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The AIU blog shares ideas, information and tips aimed at helping you get ahead personally and professionally, with topics ranging from online learning success to career development.



Transferring from Community College: 6 Things to Know

Image: transferring from community college

Thinking of transferring from community college to a university to complete your degree? The good news is that it's a lot less complicated than you might think. Amy Martin, University Registrar at American Intercontinental University, shares her top six tips to help you take this important step forward:

1. You're not alone. In fact, 46 percent of college graduates attend community college prior to earning a four-year degree.1 This statistic should give you a degree of comfort as you move forward on this path of transferring credits you've earned to finish your degree.

2. Read the course catalog. Do your best to make sure your time in community college counts by researching ahead of time to see what classes the college or university you plan on attending requires for your program of interest. Knowing this information can help you save time and money, Martin says.

3. Check for partnerships. Many community colleges have articulation agreements, or transfer agreements, with certain four-year colleges and universities that guarantee that credits from applicable courses will transfer. These partnerships also can go a long way to saving time and money, Martin says.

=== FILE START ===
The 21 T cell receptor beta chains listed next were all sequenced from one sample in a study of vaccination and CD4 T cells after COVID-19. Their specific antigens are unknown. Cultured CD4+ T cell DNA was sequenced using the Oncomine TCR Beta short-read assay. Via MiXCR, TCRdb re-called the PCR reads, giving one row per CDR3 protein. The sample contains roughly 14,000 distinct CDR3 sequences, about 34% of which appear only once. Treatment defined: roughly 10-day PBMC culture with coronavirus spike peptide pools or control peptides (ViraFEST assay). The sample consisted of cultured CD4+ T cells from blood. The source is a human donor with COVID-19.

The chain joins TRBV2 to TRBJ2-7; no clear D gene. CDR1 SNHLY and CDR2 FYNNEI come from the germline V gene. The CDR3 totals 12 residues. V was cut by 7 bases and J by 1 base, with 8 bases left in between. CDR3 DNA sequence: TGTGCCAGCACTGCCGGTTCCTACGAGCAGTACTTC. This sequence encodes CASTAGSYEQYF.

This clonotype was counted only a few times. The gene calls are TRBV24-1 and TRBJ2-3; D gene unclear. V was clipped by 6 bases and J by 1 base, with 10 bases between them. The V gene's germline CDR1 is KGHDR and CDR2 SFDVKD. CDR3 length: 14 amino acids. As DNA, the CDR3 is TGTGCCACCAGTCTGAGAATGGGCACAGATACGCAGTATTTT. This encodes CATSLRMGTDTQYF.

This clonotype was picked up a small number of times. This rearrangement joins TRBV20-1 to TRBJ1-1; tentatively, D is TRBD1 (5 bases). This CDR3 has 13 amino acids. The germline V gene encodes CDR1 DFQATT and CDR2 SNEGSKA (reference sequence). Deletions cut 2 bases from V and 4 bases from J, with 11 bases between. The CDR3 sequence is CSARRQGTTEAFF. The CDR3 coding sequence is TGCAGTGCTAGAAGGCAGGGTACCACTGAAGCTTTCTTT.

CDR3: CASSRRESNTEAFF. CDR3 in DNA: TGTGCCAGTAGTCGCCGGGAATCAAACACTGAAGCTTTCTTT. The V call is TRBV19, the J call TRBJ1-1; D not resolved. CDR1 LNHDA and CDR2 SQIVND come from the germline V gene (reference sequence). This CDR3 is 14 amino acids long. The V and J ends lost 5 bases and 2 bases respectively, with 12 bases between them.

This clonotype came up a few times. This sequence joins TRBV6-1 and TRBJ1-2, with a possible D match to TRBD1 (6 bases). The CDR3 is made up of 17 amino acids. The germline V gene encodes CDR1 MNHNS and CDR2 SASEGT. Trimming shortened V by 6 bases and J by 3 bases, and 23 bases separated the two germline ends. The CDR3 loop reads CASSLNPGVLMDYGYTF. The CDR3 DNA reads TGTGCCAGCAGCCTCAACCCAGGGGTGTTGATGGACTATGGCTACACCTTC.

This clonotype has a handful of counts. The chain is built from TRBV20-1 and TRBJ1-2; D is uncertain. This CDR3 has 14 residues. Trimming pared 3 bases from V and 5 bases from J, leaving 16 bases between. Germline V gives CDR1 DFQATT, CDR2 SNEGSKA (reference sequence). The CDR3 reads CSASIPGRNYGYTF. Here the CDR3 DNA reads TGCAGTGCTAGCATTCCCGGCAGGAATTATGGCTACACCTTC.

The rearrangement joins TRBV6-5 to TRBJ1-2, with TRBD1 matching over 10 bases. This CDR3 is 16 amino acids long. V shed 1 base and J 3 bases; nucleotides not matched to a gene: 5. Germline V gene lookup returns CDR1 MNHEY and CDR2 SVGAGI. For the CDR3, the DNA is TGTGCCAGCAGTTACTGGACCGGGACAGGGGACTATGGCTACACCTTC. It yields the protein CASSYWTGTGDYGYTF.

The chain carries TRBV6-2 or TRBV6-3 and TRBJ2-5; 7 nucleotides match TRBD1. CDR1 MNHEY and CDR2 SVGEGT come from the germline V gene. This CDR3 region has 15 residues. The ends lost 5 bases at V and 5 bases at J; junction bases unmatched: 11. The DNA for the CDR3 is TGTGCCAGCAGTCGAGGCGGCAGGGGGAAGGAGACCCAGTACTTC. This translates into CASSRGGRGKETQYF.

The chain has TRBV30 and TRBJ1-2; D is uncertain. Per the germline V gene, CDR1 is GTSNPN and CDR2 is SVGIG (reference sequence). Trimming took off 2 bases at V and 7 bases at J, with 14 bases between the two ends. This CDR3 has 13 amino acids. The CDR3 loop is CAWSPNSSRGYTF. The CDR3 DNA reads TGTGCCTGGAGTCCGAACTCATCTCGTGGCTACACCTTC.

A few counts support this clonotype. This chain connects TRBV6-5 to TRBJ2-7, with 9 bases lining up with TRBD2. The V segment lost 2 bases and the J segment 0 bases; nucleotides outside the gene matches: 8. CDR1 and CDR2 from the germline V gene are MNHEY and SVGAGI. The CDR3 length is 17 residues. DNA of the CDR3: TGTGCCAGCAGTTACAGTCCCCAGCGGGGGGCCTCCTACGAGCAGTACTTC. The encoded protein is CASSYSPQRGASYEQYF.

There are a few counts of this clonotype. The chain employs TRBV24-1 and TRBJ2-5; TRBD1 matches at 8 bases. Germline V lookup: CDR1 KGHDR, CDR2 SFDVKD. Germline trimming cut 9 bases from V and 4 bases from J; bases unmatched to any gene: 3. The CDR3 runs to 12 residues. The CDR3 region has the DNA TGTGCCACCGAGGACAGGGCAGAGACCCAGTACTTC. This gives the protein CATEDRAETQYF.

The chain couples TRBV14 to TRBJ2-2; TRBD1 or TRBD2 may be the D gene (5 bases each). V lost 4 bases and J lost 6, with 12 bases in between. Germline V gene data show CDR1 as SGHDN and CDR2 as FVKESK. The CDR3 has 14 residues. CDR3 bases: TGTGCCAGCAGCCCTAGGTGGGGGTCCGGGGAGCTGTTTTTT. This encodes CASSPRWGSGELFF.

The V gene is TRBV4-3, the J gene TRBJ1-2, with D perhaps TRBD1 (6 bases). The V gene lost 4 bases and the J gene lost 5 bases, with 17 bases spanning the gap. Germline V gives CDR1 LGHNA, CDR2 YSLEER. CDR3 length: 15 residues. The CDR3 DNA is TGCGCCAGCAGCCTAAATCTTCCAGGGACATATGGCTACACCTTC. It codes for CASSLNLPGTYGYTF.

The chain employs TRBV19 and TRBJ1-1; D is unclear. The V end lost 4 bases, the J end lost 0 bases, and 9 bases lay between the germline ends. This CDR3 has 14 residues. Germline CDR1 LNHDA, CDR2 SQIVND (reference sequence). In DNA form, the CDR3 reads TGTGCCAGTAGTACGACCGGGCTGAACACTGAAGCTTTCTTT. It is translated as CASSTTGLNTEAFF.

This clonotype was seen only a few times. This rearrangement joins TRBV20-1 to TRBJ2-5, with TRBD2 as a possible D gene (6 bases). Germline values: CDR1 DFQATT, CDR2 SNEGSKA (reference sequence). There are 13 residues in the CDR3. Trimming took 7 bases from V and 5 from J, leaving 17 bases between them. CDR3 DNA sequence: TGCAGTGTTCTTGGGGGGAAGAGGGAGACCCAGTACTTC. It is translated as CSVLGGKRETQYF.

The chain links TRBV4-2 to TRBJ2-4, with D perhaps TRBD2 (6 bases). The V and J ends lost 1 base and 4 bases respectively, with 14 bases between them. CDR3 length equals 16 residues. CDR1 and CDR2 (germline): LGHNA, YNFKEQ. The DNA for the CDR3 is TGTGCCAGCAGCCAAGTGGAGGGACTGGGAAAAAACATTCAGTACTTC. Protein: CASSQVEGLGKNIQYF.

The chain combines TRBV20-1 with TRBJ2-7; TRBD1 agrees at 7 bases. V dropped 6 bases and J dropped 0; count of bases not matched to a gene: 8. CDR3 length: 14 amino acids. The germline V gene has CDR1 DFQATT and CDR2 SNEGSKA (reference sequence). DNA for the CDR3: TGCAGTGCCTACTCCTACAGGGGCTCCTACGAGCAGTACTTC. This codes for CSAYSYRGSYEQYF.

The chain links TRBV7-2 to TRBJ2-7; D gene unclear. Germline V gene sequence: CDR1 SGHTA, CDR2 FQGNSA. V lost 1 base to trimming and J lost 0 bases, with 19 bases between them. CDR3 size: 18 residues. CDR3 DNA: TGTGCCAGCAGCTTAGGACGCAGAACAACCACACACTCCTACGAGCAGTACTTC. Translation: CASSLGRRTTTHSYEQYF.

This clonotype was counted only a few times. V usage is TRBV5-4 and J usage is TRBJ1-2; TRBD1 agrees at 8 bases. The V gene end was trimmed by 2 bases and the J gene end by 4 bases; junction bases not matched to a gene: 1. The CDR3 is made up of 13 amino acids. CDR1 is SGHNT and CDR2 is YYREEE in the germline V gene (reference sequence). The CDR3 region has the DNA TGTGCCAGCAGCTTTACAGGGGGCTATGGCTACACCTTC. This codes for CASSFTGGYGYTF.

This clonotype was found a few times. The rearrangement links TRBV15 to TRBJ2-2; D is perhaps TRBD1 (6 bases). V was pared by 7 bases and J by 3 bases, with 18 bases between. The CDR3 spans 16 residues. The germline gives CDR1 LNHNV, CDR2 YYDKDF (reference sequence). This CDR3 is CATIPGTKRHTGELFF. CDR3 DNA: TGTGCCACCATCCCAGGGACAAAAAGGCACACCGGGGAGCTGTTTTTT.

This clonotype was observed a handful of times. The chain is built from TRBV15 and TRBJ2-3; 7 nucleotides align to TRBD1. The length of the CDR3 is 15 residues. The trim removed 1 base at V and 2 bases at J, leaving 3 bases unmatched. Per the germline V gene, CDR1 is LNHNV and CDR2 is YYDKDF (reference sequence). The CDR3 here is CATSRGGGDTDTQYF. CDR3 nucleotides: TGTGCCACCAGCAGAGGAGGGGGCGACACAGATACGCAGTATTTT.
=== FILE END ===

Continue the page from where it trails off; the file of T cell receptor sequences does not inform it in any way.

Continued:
4. Think through your class choices. Martin says knowing the bachelor's degree you want to pursue should shape your class choices at the community-college level. She advises talking to advisors at both the community college and the four-year college or university you plan on one day attending to make sure transferring credits is possible.

5. Prepare your paperwork. Find out what your new college or university will require in terms of documentation. Commonly required documents include proof of high school graduation, an official transcript of any degrees received or credits earned at a community college, and proof of any other degrees, credits or certifications earned. In addition, if you've served in the military, be ready to show documentation that reflects your time of service, Martin says.

6. Use your resources. This is perhaps the most important tip of all, Martin says. Along with talking to the guidance office at your community college, speak to an advisor at the school to which you plan on transferring. "Don't be afraid to reach out," Martin says. "There should be someone in their guidance office who is more than happy to walk you through the process" no matter how far down the road your anticipated transfer is. Questions you should ask:

  • Is there an articulation agreement with my community college?
  • What is the minimum GPA I need to transfer credits and to be eligible for admission?
  • Will the credits I've earned be accepted?
  • Should I transfer colleges, and what else can I do to help make the process of transferring college credits go smoothly?

Martin says to remember that others are there to help, and that both community colleges and the four-year schools should have resources in place to help make the process of transferring from community college as painless as possible for students.

"You don't have to go it alone," she says. "There are people there to support you."

Thinking about returning to school or transferring colleges but don't want to start from scratch? Download our Transfer Credit guide to find out how you may be able to get credit with previous college, military, or work experience.

1National Student Clearinghouse Research Center, "Two-Year Contributions to Four-Year Degrees," on the Internet at http://nscnews.org/increasing-student-mobility-reshaping-pathway-to-a-college-degree/ (visited 4/18/2015)

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